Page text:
Photo: Wikimedia Commons
By Beth Jenkins, Insights Director, Business Fights Poverty
According to the ILO, nearly 21 million people are subjected to forced labour around the world (an alternative estimate from the Walk Free Foundation, which is working with the ILO to release updated figures this year, puts the number more than twice as high). This activity generates $150 billion in illegal profits every year.
71% of companies surveyed for a recent report from the Ethical Trading Initiative and Hult International Business School believe that some form of forced labour is probably happening somewhere in their supply chains. The term encompasses a wide range of coercive practices, including restrictions on workers’ freedom of movement, withholding wages or identity papers, physical or sexual violence, threat of denunciation to immigration authorities, debt bondage—in which workers are forced to work to repay loans, which are often fraudulent—and human trafficking. In addition, modern global supply chains are long and incredibly complex, more like webs, with little visibility beyond the first few tiers. Forced labour and other human rights violations are considered most likely at the farthest reaches, where visibility is most limited, in low-wage sectors such as agricultural production, primary processing, and basic manufacturing.
Forced labour has risen up the agenda because it is one of the most “severe” violations that the United Nations Guiding Principles on Business and Human Rights advise companies to focus on, and because several countries are now requiring them to do so by law. For example, in 2015, the UK Modern Slavery Act required companies with revenues greater than £36 million to begin publishing annual statements on the steps they are taking. In early 2016, the US Trade Facilitation and Trade Enforcement Act made it illegal to import goods made with forced labour into the United States. Other countries, such as Australia, France, and the Netherlands, are considering legislation on the subject.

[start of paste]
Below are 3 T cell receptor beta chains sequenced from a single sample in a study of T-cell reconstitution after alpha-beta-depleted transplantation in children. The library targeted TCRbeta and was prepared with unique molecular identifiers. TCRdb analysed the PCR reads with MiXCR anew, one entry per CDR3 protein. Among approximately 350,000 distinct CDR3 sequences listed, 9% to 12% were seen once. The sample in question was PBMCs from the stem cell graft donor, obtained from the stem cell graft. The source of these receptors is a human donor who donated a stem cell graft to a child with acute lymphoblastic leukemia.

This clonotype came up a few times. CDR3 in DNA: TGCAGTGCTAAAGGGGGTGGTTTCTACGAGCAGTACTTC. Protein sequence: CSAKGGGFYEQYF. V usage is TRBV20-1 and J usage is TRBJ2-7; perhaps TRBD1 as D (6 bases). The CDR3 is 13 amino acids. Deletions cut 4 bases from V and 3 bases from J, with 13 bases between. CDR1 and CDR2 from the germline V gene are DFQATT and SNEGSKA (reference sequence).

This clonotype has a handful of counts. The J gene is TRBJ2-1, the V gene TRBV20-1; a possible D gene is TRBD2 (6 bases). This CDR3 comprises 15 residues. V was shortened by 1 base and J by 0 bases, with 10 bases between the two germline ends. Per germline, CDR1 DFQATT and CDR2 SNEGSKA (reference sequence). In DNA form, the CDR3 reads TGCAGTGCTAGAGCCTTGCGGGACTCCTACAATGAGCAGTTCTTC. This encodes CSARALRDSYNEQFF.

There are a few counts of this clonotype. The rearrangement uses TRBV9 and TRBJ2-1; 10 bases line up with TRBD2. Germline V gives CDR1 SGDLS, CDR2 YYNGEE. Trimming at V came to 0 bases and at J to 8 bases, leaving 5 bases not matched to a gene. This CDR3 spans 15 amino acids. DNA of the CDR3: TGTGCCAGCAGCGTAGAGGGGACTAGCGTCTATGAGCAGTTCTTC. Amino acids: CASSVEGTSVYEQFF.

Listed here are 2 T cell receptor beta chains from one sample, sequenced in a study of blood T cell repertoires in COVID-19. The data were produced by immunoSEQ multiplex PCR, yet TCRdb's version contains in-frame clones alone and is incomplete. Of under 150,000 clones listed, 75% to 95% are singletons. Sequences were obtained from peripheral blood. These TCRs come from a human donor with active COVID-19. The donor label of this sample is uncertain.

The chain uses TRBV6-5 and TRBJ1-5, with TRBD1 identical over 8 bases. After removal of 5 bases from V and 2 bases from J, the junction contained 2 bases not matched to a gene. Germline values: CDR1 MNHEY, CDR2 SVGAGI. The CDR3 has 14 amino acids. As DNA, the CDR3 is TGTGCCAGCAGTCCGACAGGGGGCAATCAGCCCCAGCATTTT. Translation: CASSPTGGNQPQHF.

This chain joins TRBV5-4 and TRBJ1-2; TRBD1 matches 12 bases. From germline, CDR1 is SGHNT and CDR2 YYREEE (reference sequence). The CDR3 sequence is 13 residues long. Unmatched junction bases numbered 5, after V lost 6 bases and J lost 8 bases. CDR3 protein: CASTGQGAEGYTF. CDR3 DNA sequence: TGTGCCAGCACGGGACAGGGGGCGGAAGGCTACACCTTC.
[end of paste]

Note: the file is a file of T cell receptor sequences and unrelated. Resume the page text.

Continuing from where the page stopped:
Companies are coming to grips with this reality and developing policies and procedures that seek to eradicate forced labour in their global supply chains. A priority now is to put them into practice. A number of questions are coming into focus for corporate human rights professionals. For example:
How can we engage with our procurement colleagues on this unfamiliar and scary-sounding topic?
Terms like “forced labour,” “slavery,” and even “human rights” can trigger feelings of defensiveness, intimidation, and even fear. It is natural to hesitate or even resist wading into an area where the human, reputational, and legal stakes are huge but the facts and rules are unclear and there is no roadmap for progress.